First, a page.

BATON ROUGE, LA (WAFB) - One of the busiest streets in Baton Rouge is under construction, again. Repair work was done on Government Street less than five years ago, which has some wondering why construction crews are back.
The blacktop was scraped and the warnings were posted. For motorists, it's not the first bump in the road. The city-parish ripped up the highway for six months back in 2012. Not even four years later, drivers are in for a rough ride again.
"They need to get it together. It's time for them to figure out what they are going to do with the roads," one driver said.
Drivers are not the only ones frustrated. Martin Streets, who uses a walking cane to get around, said he faces several hurdles on his commute downtown.
"Often times at [the intersection of East Boulevard and Government Street], I've got to wait because of traffic because of recent construction going on here. It made it quite difficult actually to get through this intersection," Streets said.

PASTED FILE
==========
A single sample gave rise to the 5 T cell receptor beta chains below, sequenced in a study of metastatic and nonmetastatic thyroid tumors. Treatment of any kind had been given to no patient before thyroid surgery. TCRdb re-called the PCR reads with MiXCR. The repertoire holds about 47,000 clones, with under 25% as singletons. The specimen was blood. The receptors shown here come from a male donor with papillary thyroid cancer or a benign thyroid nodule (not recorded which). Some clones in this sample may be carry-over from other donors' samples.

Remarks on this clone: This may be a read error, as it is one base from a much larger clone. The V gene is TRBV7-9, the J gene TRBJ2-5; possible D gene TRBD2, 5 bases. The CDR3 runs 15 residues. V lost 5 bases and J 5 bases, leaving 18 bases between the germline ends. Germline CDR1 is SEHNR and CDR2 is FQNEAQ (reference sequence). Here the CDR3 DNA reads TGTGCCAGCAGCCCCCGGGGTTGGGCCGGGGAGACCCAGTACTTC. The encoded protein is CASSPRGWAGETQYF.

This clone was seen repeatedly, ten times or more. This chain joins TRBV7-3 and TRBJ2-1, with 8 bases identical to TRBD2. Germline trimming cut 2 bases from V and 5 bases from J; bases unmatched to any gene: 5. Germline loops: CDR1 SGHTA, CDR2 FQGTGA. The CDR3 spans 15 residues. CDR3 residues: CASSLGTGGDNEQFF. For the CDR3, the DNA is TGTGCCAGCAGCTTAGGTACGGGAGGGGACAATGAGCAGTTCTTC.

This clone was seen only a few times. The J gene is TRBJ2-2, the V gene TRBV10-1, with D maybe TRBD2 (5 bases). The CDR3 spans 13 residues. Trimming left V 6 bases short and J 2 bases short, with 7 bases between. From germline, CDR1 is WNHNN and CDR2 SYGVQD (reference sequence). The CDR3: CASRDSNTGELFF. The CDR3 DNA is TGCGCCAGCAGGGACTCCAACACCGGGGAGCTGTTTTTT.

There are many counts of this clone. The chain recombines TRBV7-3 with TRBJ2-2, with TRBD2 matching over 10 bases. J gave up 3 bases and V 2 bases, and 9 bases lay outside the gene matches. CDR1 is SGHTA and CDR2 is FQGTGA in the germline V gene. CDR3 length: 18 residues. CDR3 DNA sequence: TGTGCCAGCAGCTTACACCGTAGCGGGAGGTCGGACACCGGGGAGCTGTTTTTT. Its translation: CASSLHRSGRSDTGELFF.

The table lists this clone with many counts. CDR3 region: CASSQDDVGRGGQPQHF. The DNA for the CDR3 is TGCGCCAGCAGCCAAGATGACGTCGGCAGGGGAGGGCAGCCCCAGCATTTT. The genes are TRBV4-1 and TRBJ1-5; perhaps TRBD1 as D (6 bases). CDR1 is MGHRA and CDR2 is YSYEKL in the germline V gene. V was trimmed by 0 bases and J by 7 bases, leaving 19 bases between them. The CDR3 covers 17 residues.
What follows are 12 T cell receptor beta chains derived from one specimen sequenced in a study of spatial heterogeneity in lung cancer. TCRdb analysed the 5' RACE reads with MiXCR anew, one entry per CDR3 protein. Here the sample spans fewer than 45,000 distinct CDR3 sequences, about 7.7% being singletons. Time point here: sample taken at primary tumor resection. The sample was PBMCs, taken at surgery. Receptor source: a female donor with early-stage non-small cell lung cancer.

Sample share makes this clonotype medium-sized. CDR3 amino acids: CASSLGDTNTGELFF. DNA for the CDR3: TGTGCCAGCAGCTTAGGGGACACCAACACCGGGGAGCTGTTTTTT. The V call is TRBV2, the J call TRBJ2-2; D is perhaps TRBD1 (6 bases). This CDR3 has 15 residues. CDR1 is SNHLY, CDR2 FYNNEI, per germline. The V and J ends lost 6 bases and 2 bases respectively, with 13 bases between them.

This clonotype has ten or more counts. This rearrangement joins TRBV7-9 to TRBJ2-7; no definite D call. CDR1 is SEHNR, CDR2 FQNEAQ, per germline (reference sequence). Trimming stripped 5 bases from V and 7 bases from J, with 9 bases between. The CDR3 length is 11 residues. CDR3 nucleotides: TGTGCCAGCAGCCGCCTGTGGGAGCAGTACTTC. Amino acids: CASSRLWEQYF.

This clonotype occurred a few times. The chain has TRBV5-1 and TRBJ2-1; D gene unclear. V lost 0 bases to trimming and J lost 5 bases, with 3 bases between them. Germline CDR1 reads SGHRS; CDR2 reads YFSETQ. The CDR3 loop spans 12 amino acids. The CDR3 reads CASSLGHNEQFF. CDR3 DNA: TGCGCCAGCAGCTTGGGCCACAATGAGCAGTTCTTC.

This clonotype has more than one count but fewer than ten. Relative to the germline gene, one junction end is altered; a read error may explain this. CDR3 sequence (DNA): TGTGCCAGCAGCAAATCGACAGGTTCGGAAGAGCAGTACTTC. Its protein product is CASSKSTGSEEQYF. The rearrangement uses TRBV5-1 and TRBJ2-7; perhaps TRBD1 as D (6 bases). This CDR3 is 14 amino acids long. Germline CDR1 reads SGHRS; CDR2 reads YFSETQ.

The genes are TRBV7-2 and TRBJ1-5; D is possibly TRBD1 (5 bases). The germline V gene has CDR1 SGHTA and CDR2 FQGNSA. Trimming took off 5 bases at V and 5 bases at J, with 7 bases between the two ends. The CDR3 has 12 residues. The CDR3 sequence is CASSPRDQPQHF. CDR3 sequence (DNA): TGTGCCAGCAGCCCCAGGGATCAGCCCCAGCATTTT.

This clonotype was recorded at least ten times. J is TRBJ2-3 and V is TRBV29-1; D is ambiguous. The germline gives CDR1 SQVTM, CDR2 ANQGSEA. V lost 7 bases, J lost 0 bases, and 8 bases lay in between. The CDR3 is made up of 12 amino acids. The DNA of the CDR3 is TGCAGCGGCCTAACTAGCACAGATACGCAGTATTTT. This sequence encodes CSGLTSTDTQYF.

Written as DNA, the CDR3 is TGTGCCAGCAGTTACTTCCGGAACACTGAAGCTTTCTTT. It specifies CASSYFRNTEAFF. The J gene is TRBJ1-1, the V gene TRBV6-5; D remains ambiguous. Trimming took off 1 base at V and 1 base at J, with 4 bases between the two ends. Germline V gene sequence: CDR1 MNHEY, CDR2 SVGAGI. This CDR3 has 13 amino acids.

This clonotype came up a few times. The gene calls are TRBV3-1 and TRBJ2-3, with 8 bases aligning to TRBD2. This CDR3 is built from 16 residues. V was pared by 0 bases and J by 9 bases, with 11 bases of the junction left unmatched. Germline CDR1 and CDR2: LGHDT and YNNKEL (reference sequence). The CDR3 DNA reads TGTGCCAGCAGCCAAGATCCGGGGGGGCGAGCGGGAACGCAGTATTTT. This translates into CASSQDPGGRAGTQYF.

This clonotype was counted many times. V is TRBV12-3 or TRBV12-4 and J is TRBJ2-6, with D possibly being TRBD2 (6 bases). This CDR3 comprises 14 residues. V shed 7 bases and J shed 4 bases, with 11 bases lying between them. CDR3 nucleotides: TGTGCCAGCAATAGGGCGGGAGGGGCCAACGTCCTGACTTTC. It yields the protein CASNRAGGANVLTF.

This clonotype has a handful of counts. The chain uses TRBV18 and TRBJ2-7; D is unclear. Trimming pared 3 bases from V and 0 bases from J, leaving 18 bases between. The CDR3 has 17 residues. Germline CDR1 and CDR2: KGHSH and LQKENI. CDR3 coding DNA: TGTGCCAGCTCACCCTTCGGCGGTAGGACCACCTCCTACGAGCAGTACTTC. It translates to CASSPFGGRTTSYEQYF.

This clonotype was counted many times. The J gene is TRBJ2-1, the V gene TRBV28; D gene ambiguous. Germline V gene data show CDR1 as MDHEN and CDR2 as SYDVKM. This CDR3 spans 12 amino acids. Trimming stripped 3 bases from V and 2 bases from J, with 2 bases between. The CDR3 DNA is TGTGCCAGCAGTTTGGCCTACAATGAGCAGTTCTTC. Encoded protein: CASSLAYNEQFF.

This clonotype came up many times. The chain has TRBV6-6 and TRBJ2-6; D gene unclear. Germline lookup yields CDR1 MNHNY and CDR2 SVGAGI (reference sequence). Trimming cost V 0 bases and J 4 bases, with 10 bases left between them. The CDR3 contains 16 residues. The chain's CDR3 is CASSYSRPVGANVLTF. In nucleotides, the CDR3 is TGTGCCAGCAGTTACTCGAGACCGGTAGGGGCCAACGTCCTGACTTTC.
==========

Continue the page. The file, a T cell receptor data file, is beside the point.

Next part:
This time around it is a state project that is stopping traffic. Rodney Mallet with the Louisiana Department of Transportation and Development said it is part of a $1.7 million Road Transfer Program, which allows the state to come in and repair city streets, then return it to local government once the work is done.
The project includes repaving Government Street from the 1-110 to St. Phillip Street and Nicholson Drive from downtown to South Boulevard. It also includes repaving a portion of Old Jefferson Highway. Some people question why the work was not done in conjunction with the city sewer repairs four years ago.
"If they are going to tear it up, then they should come right behind it and pave it and fix it immediately so it doesn't cause more problems for traffic," Streets said.
Mallet said the Transfer Project funds only recently became available and that the repairs that were previously made to Government Street were merely patchwork to address critical sewer repairs.
"When somebody calls from St. Phillip and says, 'Hey, your manhole covers are messing up. They are too high. You've got to fix them.' They are not going to come and say, 'When they are going to fix this road?' 'We plan to fix that in two years.' 'Well, ok we'll wait two years before we fix our sewer program,'" Mallet explained.
Mallet said the Government Street phase of the project is set to be finished in 10 days.